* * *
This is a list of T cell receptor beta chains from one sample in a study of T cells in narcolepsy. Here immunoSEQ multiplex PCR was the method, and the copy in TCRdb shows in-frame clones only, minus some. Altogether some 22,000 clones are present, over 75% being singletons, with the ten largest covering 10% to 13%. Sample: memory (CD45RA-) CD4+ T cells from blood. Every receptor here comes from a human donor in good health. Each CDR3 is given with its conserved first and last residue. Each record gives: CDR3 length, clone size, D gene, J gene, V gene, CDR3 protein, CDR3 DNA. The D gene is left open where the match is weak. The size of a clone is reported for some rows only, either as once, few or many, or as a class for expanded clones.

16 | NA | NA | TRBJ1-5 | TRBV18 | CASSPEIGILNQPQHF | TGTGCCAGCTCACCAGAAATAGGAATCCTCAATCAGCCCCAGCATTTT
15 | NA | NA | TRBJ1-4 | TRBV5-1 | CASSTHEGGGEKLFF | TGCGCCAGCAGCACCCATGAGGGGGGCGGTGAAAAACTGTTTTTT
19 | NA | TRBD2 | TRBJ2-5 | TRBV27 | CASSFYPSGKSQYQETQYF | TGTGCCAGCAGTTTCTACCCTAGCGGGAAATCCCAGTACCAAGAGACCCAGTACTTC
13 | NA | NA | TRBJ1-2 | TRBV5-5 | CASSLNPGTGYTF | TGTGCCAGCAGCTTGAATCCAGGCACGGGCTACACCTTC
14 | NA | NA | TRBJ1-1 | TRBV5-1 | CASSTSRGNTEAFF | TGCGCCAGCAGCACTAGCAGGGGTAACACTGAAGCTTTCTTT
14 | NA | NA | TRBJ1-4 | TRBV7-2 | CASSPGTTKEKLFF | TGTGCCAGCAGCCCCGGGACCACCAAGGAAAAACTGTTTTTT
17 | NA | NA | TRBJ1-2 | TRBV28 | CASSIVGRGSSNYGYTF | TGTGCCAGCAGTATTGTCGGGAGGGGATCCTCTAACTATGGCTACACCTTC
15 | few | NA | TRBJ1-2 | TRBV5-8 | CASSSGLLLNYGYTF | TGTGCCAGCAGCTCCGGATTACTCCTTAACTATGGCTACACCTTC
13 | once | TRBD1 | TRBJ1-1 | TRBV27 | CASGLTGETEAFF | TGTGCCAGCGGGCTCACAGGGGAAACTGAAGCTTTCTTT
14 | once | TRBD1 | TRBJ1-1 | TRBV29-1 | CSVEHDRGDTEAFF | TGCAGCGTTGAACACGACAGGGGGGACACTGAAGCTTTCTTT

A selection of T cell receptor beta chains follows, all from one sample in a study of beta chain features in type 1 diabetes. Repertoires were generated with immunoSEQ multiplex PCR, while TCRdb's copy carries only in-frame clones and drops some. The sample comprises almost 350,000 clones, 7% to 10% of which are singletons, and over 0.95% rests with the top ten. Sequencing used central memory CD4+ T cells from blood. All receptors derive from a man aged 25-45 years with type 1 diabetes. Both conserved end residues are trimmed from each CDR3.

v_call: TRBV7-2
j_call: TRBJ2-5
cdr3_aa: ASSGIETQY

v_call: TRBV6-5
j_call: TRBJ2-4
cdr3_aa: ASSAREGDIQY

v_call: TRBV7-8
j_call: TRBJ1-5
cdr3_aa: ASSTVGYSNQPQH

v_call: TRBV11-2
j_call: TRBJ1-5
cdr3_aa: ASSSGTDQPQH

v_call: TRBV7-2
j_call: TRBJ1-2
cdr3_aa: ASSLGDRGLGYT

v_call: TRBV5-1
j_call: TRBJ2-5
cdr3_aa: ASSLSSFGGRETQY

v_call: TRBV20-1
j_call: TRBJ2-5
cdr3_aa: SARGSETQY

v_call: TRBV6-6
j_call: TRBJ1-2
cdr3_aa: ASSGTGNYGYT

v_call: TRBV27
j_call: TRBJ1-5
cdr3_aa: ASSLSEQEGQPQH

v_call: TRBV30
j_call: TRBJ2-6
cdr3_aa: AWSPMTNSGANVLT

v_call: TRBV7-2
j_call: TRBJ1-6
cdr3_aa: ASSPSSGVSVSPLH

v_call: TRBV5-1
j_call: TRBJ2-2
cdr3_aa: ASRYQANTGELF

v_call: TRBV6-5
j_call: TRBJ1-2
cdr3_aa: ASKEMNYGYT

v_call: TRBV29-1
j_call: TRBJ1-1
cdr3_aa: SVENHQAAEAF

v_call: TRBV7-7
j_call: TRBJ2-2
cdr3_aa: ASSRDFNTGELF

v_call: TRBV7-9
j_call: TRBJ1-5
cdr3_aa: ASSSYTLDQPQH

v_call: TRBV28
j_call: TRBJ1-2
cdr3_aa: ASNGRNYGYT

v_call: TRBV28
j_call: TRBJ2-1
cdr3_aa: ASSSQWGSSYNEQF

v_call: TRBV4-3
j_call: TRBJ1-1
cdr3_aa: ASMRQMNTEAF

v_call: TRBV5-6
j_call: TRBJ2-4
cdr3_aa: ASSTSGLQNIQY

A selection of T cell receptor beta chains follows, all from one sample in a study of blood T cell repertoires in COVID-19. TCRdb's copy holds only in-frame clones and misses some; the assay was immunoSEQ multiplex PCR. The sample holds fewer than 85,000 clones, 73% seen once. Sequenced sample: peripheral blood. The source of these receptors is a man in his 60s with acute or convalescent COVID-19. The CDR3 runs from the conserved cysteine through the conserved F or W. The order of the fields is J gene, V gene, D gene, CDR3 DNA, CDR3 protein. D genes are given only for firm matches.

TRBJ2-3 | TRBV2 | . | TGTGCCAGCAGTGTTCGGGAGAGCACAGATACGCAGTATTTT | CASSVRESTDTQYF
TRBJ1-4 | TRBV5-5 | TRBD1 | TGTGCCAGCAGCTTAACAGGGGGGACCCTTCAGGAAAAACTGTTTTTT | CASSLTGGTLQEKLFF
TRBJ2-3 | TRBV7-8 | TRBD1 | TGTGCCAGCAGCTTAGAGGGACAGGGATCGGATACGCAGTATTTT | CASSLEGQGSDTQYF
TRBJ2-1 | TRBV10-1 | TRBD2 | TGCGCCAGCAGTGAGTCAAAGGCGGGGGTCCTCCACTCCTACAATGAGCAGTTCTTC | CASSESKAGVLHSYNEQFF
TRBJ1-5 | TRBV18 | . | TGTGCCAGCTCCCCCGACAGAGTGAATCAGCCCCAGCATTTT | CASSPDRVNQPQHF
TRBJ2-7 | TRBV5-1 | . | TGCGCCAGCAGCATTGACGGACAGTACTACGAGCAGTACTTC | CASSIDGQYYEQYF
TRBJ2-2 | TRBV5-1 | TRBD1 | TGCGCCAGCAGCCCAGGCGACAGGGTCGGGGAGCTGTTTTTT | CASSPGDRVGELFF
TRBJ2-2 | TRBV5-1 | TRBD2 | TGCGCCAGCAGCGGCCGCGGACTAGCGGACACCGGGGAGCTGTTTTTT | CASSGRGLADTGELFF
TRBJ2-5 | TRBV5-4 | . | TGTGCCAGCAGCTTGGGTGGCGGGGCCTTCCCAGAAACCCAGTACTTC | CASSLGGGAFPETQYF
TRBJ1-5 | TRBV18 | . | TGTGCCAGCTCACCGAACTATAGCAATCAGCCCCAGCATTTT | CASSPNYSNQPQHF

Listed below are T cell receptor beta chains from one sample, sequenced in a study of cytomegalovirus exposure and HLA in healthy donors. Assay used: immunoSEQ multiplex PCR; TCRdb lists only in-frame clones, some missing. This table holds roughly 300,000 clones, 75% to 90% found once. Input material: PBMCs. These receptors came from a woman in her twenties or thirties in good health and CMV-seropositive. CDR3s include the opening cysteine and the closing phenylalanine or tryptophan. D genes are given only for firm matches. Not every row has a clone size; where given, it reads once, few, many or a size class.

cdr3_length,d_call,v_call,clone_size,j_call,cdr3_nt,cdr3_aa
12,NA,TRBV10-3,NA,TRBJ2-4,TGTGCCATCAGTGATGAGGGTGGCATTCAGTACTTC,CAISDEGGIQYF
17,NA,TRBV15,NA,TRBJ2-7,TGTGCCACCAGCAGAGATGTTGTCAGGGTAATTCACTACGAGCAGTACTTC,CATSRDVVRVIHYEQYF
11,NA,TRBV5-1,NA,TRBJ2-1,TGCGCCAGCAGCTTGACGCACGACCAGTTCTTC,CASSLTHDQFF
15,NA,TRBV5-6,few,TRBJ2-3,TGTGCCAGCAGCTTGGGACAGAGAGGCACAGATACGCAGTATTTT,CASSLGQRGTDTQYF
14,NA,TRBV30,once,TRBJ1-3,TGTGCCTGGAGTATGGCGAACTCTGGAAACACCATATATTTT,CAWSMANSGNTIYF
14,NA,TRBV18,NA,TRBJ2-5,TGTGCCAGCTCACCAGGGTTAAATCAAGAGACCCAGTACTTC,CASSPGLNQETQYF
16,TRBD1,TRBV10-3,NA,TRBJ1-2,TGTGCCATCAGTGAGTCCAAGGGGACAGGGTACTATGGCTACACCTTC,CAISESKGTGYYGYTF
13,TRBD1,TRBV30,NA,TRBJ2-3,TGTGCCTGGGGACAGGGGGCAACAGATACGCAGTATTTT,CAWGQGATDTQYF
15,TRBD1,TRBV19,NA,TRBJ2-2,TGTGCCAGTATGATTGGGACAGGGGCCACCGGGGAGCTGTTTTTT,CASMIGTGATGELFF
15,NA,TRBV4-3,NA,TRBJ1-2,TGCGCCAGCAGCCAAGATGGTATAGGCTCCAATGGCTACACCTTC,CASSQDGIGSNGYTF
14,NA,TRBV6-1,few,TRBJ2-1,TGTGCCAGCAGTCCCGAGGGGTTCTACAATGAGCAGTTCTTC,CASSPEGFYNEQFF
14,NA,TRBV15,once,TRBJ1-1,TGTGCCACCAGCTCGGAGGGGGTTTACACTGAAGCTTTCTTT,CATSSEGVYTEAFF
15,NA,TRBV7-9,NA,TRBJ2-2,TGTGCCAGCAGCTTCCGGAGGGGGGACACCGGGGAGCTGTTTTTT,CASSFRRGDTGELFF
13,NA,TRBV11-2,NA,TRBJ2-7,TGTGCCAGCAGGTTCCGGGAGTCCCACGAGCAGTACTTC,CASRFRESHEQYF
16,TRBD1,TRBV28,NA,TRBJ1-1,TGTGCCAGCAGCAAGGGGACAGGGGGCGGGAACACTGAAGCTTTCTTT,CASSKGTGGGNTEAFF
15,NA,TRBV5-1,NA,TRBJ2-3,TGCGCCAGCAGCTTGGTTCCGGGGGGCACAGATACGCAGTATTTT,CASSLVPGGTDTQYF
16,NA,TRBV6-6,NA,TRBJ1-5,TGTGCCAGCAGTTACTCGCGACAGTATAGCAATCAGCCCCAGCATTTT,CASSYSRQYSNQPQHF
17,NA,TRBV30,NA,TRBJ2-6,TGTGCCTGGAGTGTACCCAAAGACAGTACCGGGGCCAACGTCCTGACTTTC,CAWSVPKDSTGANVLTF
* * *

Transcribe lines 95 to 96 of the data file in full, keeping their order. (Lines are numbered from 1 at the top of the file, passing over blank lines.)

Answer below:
15,NA,TRBV4-3,NA,TRBJ1-2,TGCGCCAGCAGCCAAGATGGTATAGGCTCCAATGGCTACACCTTC,CASSQDGIGSNGYTF
14,NA,TRBV6-1,few,TRBJ2-1,TGTGCCAGCAGTCCCGAGGGGTTCTACAATGAGCAGTTCTTC,CASSPEGFYNEQFF